National League pennant-winning campaign in 1961. One of the diamond
game's most respected figures. A Seattle legend.
A native of Bremerton,
he played nine seasons with the Pittsburgh Pirates and he was often
referred to as the forgotten outfielder on a team that featured Hall
of Famer's Paul and Lloyd Waner. A .285 lifetime hitter, he
collected 400 hits during the combine 1935-36 seasons.
After a relatively
late start in professional baseball, his rise was meteoric-arrival
in the big time at the age of 25, compiling a 13-season batting
average of .298, collecting 2,051 hits, including 288 homers.
Perhaps his most impressive statistic, however, was driving across
100 or more runs in seven of his first eight major league seasons.
As a Boston Red Sox
and Detroit Tigers picther, he won 40 and lost 32 but World War II
cost him four prime seasons and an even more successful career. He
won a World Series game against St. Louis, 3-2, in 1946. The Seattle
native was a long-time Red Sox scout.
outfielder with Detroit and Boston for 10 seasons, he completed a
lifetime average of .296. He was the first Major League rookie to
get 200 hits in a season. Led the American League in doubles during
his rookie year. Brother of fellow Tacoman Bob Johnson.
Hubert "Hub" Kittle
Baseball was his life as a player, coach, manager, scout and front office executive. The venerable pitcher started his professional
career in the 1937 Western Association. He pitched in six decades,
climaxed with a 1-2-3 inning at the age of 63 with Triple A
Springfield in the American Association. He managed a score of teams
starting with Yakima in 1948. He was the pitching coach for both
Houston and St. Lois, winning a Worlds Series ring with the
Cardinals. Truly the State’s diamond treasure.
Considered by many to be the
greatest designated hitter in history, Edgar Martinez played 18 seasons for the Seattle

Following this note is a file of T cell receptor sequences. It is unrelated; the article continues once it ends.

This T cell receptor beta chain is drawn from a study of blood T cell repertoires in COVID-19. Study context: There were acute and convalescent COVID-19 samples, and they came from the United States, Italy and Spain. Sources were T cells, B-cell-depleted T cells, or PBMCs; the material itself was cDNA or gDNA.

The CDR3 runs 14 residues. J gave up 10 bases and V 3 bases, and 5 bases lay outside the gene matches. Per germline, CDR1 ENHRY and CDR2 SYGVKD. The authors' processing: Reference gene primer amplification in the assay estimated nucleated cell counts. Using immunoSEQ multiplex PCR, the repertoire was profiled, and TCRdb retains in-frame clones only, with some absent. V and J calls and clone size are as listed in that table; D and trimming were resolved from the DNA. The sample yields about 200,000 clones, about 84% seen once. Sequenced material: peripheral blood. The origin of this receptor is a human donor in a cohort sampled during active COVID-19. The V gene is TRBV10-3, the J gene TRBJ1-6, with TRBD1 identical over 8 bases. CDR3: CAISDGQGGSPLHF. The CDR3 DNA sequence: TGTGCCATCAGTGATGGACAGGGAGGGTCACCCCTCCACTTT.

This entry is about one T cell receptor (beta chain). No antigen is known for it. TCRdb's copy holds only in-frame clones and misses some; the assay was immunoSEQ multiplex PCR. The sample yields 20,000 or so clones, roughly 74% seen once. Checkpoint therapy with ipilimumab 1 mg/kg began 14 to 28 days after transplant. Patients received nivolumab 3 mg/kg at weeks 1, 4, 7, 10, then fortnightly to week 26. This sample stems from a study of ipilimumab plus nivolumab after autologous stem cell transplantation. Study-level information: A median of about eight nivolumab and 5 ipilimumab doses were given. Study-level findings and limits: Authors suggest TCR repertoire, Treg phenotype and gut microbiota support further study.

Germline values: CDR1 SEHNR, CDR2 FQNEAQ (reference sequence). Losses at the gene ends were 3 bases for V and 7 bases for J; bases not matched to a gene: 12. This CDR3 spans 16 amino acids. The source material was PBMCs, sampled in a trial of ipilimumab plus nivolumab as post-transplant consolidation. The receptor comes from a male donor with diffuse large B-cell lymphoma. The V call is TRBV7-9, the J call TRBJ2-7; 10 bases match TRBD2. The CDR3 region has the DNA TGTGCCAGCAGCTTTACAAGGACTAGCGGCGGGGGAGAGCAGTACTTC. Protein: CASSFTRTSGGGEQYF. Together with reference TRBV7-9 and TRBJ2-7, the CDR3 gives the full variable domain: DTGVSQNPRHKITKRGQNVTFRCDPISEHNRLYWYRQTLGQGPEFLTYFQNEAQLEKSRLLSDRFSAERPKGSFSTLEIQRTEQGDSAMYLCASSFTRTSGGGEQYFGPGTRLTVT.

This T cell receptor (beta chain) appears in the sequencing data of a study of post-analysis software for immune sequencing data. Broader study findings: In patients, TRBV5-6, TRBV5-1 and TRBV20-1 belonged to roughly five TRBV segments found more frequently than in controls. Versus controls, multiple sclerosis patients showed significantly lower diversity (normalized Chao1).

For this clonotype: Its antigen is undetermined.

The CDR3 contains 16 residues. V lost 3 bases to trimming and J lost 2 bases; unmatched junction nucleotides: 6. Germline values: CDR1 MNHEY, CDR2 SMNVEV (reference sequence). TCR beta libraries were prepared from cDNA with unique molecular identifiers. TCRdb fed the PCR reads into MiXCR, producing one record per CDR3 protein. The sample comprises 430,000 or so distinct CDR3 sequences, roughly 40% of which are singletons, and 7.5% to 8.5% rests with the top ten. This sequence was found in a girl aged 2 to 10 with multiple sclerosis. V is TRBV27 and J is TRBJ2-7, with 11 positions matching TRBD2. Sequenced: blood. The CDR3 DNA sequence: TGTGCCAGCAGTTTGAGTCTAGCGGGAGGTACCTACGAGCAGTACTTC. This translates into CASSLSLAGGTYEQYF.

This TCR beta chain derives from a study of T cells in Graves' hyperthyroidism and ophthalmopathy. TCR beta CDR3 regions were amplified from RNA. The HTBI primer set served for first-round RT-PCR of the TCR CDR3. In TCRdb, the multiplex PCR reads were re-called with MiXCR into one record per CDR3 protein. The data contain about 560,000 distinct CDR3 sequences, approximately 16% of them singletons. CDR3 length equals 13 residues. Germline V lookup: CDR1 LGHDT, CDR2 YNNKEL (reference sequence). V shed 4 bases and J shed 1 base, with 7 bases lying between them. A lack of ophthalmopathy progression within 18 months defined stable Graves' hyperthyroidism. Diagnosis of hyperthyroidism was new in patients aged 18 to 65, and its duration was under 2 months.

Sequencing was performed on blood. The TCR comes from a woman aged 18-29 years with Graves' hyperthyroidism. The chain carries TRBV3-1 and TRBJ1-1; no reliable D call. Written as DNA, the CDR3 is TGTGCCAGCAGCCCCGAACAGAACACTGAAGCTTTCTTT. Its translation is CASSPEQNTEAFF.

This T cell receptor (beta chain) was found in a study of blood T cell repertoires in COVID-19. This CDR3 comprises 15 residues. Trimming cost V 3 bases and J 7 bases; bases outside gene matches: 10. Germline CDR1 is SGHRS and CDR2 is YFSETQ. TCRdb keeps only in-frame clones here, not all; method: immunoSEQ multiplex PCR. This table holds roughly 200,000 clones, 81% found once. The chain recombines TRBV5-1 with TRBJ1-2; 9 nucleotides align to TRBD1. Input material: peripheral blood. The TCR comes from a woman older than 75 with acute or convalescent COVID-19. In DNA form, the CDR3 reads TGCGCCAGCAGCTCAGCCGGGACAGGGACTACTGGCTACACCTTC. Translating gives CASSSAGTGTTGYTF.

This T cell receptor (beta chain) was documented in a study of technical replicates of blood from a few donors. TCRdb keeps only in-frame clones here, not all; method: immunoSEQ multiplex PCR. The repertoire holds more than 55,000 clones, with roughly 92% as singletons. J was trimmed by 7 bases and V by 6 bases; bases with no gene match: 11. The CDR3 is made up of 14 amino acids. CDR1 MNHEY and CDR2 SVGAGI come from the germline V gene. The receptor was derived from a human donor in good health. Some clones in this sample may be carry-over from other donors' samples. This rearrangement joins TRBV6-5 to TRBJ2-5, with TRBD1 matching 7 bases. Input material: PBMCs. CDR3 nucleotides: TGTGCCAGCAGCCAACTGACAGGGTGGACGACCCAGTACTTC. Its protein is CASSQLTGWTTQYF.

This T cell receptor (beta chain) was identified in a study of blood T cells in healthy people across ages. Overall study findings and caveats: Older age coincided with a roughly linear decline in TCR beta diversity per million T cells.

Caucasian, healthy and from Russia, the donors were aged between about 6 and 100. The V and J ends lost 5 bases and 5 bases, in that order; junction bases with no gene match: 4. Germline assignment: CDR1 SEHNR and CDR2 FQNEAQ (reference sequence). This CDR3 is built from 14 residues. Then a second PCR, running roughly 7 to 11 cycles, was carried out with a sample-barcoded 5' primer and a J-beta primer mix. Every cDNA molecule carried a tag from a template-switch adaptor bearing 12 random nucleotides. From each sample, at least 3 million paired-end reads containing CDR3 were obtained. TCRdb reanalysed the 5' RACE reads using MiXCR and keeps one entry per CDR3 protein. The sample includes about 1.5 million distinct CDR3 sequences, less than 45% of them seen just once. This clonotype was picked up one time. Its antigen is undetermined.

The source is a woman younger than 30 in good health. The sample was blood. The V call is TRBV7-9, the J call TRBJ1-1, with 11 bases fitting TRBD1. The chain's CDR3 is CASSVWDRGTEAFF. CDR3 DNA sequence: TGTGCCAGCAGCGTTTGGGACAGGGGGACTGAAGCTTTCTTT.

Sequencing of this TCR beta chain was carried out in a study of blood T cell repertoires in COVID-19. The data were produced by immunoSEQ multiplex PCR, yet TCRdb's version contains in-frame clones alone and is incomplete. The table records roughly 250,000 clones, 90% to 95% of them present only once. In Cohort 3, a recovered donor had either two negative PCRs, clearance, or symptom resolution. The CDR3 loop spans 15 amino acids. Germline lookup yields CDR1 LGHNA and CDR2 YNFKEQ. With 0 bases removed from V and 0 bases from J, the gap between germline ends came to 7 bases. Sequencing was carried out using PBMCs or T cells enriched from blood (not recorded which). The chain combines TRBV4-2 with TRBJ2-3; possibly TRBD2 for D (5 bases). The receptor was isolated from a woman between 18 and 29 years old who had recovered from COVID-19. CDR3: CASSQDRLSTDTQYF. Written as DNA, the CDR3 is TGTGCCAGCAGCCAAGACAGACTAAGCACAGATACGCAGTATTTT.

Mariners and finished his career with a lifetime batting average of .312. A
three-time All-Star and a two-time Mariners MVP, Edgar
is Seattle's all-time leader in
doubles and won two American League batting titles-1992 with a .343 average and 1995 with
a .356 average.
Martinez won five Silver Slugger
Awards in his career as well as the Roberto Clemente Award in 2004. Upon Edgar's
retirement in 2004, the Outstanding Designated Hitter Award was renamed the Edgar
Martinez Outstanding Designated Hitter Award, an
he won five times.
Edgar, Ted Williams, Babe Ruth,
Stan Musial, Rogers Hornsby, and Lou Gehrig are the only players in history with
300 home runs, 500 doubles, a career batting average higher than .300, a career
on-base percentage higher than .400 and a career slugging
percentage higher than .500.
A Seattle native, he
won 250 games in nine major league seasons. He was a 30-game winner
three times and won 20 or more games eight times in the early 1900s.
He is a member of the Baseball Hall of Fame in Cooperstown.
Superlative is the best word to describe Spokane native Ryne
Sandberg’s outstanding career with the Chicago Cubs. A three-sport
standout at North Central High, he was recruited by Washington State
as a quarterback, but elected instead to sign with the Cubs. His 16
year major league career includes numerous records. He appeared in